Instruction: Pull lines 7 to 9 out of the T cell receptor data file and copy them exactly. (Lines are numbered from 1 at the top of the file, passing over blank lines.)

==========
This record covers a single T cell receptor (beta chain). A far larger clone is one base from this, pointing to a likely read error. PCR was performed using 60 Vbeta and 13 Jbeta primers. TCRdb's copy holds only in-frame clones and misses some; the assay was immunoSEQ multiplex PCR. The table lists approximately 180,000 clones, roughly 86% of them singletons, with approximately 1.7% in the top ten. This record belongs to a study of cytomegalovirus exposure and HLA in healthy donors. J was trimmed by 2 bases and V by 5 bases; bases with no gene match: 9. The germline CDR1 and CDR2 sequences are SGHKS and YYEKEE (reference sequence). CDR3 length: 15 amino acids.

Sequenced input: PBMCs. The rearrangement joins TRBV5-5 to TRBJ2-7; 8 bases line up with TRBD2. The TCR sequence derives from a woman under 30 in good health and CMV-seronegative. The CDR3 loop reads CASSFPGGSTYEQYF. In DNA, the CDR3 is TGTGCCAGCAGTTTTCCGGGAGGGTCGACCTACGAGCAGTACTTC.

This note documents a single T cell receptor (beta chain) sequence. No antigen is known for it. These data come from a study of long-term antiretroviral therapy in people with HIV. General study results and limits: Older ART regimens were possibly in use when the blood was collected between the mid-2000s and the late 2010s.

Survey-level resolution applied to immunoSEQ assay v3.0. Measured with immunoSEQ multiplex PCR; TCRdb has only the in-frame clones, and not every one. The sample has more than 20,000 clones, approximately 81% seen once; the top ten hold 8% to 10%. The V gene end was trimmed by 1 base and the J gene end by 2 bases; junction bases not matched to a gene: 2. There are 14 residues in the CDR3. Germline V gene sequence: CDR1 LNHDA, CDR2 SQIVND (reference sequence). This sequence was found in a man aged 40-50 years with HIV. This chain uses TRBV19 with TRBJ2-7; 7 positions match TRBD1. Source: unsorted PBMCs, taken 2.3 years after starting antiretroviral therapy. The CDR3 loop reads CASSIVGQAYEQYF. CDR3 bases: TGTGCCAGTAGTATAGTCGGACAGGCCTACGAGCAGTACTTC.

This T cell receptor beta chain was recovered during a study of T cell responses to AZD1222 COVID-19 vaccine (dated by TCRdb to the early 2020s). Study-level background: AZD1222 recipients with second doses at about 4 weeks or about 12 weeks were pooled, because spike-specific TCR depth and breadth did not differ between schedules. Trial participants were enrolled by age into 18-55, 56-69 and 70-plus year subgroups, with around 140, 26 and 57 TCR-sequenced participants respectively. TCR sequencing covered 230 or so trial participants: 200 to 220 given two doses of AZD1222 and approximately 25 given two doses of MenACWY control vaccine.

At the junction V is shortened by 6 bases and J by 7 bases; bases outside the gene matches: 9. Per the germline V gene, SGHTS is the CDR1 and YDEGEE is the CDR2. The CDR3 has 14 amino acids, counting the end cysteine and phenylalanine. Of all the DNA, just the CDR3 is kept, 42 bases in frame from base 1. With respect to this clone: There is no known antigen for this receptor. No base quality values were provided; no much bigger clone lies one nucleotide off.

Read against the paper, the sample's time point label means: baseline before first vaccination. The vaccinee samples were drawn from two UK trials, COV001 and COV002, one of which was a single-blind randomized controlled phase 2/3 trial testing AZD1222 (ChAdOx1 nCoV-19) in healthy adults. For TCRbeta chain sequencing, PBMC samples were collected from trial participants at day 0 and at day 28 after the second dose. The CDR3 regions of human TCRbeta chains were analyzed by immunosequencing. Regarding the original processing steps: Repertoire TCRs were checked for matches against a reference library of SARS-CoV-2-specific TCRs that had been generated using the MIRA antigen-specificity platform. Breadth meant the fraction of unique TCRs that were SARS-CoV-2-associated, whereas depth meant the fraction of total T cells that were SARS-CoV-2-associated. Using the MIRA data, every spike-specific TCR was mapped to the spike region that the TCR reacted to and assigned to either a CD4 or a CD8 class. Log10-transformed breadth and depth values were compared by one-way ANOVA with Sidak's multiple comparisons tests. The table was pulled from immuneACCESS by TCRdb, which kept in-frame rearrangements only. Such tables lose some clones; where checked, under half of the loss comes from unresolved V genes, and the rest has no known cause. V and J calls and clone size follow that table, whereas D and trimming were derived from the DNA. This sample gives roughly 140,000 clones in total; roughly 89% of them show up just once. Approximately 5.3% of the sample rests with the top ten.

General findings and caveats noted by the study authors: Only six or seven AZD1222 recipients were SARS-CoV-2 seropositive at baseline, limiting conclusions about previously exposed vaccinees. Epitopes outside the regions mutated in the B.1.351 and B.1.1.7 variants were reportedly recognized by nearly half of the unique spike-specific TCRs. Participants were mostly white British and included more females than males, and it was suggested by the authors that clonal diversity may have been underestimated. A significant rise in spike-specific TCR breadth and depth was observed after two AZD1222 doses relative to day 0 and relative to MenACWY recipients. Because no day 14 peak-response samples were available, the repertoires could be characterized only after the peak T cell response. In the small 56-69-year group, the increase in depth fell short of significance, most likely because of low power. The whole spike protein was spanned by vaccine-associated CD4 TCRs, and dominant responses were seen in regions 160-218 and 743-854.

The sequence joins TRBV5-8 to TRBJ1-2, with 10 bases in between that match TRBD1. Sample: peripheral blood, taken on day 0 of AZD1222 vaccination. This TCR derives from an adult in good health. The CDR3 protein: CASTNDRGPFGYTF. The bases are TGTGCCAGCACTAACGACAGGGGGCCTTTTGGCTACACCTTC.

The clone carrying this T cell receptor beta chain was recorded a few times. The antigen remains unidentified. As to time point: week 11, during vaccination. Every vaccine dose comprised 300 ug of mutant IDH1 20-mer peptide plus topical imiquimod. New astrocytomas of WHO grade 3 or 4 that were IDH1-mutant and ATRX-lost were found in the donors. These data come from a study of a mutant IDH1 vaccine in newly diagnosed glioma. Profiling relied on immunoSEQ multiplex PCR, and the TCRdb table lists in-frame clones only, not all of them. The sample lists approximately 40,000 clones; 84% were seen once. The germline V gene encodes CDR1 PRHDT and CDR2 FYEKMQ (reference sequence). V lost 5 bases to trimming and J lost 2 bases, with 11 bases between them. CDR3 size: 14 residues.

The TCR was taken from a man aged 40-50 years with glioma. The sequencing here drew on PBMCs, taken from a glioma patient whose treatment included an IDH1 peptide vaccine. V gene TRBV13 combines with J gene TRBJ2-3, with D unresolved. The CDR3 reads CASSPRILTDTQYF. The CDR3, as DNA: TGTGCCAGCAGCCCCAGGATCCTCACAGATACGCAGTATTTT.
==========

Read against the paper, the sample's time point label means: baseline before first vaccination. The vaccinee samples were drawn from two UK trials, COV001 and COV002, one of which was a single-blind randomized controlled phase 2/3 trial testing AZD1222 (ChAdOx1 nCoV-19) in healthy adults. For TCRbeta chain sequencing, PBMC samples were collected from trial participants at day 0 and at day 28 after the second dose. The CDR3 regions of human TCRbeta chains were analyzed by immunosequencing. Regarding the original processing steps: Repertoire TCRs were checked for matches against a reference library of SARS-CoV-2-specific TCRs that had been generated using the MIRA antigen-specificity platform. Breadth meant the fraction of unique TCRs that were SARS-CoV-2-associated, whereas depth meant the fraction of total T cells that were SARS-CoV-2-associated. Using the MIRA data, every spike-specific TCR was mapped to the spike region that the TCR reacted to and assigned to either a CD4 or a CD8 class. Log10-transformed breadth and depth values were compared by one-way ANOVA with Sidak's multiple comparisons tests. The table was pulled from immuneACCESS by TCRdb, which kept in-frame rearrangements only. Such tables lose some clones; where checked, under half of the loss comes from unresolved V genes, and the rest has no known cause. V and J calls and clone size follow that table, whereas D and trimming were derived from the DNA. This sample gives roughly 140,000 clones in total; roughly 89% of them show up just once. Approximately 5.3% of the sample rests with the top ten.

General findings and caveats noted by the study authors: Only six or seven AZD1222 recipients were SARS-CoV-2 seropositive at baseline, limiting conclusions about previously exposed vaccinees. Epitopes outside the regions mutated in the B.1.351 and B.1.1.7 variants were reportedly recognized by nearly half of the unique spike-specific TCRs. Participants were mostly white British and included more females than males, and it was suggested by the authors that clonal diversity may have been underestimated. A significant rise in spike-specific TCR breadth and depth was observed after two AZD1222 doses relative to day 0 and relative to MenACWY recipients. Because no day 14 peak-response samples were available, the repertoires could be characterized only after the peak T cell response. In the small 56-69-year group, the increase in depth fell short of significance, most likely because of low power. The whole spike protein was spanned by vaccine-associated CD4 TCRs, and dominant responses were seen in regions 160-218 and 743-854.

The sequence joins TRBV5-8 to TRBJ1-2, with 10 bases in between that match TRBD1. Sample: peripheral blood, taken on day 0 of AZD1222 vaccination. This TCR derives from an adult in good health. The CDR3 protein: CASTNDRGPFGYTF. The bases are TGTGCCAGCACTAACGACAGGGGGCCTTTTGGCTACACCTTC.